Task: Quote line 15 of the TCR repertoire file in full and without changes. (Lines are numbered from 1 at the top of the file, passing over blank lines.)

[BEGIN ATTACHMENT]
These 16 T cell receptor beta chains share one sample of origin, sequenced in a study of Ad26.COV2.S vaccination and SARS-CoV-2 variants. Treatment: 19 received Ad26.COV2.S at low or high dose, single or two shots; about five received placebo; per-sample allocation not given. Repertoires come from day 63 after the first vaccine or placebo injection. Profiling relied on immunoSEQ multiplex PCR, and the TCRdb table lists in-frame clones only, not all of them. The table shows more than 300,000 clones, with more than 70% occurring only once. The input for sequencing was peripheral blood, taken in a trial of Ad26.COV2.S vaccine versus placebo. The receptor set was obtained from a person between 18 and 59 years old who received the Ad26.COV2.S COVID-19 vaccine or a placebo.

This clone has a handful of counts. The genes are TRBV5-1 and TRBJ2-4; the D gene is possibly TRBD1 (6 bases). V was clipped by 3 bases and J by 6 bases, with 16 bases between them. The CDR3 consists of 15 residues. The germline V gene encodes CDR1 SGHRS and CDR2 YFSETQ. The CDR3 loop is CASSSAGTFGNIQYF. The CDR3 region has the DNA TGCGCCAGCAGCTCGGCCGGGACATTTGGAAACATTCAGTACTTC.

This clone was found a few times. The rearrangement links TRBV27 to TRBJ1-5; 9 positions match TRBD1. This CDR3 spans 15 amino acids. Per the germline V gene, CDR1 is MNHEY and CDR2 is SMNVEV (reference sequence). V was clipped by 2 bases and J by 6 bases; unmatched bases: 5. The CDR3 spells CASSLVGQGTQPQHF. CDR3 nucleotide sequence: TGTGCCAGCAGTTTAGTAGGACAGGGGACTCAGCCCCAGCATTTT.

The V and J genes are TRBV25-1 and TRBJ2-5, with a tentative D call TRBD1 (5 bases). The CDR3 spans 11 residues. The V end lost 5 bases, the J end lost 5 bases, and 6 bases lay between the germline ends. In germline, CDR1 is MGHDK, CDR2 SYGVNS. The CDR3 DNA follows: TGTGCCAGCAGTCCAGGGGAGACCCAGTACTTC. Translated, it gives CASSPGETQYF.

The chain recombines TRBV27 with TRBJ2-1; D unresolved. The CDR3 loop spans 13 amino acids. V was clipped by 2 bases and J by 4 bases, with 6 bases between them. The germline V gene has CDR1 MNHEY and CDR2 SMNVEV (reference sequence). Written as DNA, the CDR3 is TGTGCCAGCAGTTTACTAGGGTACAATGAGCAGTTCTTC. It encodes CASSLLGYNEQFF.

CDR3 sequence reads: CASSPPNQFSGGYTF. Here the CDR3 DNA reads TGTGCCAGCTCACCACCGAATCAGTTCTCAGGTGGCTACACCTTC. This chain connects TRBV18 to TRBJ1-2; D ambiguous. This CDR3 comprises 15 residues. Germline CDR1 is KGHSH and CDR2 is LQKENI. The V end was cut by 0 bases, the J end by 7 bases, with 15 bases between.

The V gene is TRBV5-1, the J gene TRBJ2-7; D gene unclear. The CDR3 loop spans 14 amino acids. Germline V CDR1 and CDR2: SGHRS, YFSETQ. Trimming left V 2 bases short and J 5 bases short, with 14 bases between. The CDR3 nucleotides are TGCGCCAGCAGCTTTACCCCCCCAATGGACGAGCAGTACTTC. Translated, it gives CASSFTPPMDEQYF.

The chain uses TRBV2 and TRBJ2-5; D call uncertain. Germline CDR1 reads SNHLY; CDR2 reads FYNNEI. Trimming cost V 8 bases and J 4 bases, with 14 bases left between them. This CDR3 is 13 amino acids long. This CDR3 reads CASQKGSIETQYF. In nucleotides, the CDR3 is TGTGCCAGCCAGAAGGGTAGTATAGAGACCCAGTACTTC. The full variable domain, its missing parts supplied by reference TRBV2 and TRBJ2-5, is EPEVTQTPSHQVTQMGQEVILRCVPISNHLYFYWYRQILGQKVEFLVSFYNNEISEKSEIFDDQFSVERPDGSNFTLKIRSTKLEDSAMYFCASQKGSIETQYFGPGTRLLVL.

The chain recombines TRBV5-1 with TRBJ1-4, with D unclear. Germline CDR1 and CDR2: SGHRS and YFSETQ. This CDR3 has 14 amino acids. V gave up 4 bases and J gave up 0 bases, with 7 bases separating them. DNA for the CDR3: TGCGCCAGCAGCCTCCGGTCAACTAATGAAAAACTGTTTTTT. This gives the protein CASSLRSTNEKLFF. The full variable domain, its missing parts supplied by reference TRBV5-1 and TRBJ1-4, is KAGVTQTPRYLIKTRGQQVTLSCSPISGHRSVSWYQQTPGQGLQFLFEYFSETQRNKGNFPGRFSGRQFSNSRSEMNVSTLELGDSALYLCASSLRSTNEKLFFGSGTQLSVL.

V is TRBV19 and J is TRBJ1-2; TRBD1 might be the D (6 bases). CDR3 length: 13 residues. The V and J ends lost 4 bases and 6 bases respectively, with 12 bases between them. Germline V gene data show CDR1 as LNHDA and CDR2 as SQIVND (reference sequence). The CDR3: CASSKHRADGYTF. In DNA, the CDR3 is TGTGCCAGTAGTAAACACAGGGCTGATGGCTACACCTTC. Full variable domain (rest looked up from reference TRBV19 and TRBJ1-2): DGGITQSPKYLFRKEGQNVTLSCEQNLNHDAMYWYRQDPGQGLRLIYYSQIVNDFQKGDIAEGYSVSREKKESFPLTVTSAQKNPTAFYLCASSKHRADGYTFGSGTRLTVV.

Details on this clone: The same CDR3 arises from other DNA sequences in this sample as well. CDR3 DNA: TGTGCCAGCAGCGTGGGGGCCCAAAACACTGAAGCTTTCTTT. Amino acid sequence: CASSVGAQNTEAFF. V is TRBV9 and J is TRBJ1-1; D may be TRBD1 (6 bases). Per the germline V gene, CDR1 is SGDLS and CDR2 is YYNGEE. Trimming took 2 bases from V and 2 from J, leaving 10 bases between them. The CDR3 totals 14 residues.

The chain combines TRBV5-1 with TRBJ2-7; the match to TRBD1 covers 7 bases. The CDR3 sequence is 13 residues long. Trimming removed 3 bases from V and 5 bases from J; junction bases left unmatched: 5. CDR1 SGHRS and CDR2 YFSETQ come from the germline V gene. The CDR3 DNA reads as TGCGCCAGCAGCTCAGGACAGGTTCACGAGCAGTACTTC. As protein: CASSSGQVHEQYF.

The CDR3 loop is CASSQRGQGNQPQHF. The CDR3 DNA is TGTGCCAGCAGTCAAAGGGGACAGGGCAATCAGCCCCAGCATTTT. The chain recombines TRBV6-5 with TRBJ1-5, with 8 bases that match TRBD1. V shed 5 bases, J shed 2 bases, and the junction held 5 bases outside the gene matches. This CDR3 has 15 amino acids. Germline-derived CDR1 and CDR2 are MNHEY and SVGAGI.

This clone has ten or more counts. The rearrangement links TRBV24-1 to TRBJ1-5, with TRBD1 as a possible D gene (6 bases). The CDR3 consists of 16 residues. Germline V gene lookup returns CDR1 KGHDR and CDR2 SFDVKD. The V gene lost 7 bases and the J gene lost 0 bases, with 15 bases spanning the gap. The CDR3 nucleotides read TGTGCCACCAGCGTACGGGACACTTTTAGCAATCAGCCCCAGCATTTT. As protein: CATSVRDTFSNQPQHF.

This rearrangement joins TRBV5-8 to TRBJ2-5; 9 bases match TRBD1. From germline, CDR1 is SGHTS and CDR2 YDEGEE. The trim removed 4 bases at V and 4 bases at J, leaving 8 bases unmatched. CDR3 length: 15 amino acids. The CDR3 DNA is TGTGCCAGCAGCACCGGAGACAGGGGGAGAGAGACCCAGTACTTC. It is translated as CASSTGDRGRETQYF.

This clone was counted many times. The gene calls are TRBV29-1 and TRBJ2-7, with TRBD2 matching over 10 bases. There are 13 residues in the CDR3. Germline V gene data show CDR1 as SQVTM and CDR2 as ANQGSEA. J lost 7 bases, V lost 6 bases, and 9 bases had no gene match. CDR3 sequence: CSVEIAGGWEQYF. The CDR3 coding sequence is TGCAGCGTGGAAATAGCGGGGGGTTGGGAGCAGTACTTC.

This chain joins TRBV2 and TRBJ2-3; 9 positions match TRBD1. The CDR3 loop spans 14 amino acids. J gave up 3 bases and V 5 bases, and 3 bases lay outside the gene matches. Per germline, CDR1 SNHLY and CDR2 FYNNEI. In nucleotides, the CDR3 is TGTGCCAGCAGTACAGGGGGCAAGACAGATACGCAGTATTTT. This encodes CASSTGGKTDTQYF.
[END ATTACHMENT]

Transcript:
This rearrangement joins TRBV5-8 to TRBJ2-5; 9 bases match TRBD1. From germline, CDR1 is SGHTS and CDR2 YDEGEE. The trim removed 4 bases at V and 4 bases at J, leaving 8 bases unmatched. CDR3 length: 15 amino acids. The CDR3 DNA is TGTGCCAGCAGCACCGGAGACAGGGGGAGAGAGACCCAGTACTTC. It is translated as CASSTGDRGRETQYF.